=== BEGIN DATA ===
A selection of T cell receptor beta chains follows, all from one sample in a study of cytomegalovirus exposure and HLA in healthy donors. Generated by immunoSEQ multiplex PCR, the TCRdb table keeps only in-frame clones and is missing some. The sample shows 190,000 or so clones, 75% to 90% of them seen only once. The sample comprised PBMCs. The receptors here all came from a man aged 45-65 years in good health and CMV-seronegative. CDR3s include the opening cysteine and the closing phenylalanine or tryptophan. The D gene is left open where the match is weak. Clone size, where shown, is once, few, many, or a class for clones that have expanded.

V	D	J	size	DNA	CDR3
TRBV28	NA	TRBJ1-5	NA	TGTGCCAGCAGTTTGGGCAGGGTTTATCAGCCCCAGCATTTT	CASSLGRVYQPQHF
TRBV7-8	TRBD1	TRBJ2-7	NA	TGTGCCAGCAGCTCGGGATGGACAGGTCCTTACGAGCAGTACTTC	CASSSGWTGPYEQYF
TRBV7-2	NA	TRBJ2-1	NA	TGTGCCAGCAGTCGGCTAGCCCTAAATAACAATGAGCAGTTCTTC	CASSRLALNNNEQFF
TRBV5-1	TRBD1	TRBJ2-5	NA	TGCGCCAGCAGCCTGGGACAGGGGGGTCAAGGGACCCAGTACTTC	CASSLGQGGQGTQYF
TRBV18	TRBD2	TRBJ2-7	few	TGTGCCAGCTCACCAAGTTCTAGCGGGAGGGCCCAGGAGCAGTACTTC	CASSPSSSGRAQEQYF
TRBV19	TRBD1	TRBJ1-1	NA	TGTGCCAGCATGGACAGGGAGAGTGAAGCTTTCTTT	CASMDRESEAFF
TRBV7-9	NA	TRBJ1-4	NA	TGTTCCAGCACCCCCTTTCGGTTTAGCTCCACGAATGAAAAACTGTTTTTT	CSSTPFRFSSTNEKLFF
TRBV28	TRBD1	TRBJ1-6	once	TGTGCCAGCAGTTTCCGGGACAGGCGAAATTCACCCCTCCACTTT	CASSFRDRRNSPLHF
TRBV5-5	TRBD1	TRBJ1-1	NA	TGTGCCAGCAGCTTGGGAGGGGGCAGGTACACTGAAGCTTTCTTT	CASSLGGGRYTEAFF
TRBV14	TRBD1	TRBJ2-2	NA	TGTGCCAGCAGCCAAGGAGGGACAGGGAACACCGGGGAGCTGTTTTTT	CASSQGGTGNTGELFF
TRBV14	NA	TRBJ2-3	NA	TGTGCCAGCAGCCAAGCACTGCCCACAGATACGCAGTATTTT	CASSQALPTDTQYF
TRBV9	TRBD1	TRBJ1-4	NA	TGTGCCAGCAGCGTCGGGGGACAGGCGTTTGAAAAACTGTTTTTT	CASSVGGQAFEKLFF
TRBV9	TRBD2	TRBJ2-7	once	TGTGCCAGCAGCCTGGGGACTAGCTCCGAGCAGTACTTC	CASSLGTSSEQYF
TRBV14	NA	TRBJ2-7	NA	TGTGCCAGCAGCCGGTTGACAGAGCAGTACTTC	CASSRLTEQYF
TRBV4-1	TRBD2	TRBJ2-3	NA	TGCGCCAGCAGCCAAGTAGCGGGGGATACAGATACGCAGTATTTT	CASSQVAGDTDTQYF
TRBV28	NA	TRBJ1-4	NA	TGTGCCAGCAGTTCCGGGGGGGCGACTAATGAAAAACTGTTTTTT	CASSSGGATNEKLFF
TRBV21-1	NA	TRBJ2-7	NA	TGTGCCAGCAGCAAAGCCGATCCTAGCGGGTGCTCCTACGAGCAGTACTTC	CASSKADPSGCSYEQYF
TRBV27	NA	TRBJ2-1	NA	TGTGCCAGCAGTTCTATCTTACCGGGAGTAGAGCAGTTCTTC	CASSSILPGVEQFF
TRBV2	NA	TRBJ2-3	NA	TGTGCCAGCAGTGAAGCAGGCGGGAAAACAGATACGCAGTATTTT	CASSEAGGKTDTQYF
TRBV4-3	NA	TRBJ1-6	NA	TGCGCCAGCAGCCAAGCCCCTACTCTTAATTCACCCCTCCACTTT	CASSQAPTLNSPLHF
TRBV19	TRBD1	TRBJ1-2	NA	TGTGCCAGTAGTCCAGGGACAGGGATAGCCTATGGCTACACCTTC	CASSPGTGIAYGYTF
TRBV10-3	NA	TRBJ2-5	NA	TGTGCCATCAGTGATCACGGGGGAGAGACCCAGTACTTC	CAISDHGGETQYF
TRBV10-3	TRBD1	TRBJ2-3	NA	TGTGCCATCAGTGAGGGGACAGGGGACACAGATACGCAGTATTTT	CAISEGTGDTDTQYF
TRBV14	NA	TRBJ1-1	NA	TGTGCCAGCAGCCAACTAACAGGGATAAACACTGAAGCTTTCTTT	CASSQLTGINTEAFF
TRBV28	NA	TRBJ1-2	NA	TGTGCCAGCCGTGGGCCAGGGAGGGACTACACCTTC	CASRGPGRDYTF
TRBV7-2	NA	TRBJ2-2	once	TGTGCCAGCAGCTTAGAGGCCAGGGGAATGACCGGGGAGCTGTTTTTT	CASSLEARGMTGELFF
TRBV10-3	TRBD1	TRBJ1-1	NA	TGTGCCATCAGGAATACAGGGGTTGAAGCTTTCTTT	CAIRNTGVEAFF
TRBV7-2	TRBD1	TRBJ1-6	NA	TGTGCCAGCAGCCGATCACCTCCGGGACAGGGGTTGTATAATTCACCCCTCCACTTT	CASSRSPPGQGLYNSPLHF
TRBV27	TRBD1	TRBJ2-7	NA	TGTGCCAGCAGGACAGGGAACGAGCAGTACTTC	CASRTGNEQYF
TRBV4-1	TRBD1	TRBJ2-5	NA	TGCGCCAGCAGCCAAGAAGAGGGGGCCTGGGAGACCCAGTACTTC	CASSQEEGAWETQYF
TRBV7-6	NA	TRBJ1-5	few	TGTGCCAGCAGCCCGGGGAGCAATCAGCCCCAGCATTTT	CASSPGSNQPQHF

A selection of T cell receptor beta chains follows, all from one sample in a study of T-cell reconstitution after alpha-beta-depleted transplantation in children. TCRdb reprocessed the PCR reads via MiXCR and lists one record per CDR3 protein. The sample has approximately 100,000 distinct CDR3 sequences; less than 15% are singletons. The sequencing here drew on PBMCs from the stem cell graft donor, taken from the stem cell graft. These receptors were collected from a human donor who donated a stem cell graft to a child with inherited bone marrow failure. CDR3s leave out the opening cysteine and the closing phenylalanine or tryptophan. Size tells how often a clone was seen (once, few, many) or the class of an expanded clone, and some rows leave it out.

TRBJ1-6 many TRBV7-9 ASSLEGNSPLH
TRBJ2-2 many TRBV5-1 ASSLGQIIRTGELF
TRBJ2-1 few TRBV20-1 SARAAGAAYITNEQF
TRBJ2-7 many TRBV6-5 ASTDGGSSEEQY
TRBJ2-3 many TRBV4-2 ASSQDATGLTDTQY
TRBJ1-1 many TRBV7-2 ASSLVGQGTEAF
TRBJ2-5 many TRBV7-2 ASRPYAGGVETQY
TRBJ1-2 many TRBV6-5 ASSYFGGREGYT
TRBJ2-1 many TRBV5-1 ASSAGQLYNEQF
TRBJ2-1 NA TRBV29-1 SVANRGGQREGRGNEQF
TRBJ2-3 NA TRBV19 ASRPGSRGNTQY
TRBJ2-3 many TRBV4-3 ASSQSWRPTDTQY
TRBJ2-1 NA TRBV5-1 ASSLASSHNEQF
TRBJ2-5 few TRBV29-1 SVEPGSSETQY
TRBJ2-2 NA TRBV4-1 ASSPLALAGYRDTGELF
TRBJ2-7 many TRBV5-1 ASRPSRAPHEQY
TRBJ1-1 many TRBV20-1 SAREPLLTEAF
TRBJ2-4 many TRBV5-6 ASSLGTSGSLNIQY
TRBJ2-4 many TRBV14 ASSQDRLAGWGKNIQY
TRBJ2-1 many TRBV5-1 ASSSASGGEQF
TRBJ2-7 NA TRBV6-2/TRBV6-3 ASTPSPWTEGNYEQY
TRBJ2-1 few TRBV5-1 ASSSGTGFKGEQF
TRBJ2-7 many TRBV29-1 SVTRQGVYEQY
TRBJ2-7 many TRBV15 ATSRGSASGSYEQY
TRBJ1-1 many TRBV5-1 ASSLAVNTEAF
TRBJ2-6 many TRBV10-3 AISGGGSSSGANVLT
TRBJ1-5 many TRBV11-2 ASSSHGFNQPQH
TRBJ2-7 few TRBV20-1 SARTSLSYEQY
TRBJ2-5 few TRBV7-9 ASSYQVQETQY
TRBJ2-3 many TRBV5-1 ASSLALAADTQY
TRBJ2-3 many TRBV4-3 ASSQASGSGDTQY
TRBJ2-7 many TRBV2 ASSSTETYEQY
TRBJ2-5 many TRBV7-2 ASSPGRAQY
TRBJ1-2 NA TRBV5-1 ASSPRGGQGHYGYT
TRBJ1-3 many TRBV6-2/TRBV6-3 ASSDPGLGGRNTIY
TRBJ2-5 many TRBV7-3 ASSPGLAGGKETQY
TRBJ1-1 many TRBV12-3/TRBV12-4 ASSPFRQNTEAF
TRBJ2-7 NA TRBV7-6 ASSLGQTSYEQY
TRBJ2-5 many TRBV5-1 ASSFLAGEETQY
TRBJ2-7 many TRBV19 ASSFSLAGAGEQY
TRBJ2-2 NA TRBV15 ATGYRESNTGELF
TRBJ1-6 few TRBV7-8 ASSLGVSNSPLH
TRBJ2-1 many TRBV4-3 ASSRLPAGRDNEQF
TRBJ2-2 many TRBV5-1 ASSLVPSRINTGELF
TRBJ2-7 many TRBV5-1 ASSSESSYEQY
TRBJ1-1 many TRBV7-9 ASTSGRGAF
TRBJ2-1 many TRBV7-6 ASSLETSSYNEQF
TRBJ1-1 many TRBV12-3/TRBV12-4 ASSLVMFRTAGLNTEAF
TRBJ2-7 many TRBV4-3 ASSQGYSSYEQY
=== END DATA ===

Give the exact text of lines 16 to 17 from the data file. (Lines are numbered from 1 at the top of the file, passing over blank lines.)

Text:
TRBV14	NA	TRBJ2-7	NA	TGTGCCAGCAGCCGGTTGACAGAGCAGTACTTC	CASSRLTEQYF
TRBV4-1	TRBD2	TRBJ2-3	NA	TGCGCCAGCAGCCAAGTAGCGGGGGATACAGATACGCAGTATTTT	CASSQVAGDTDTQYF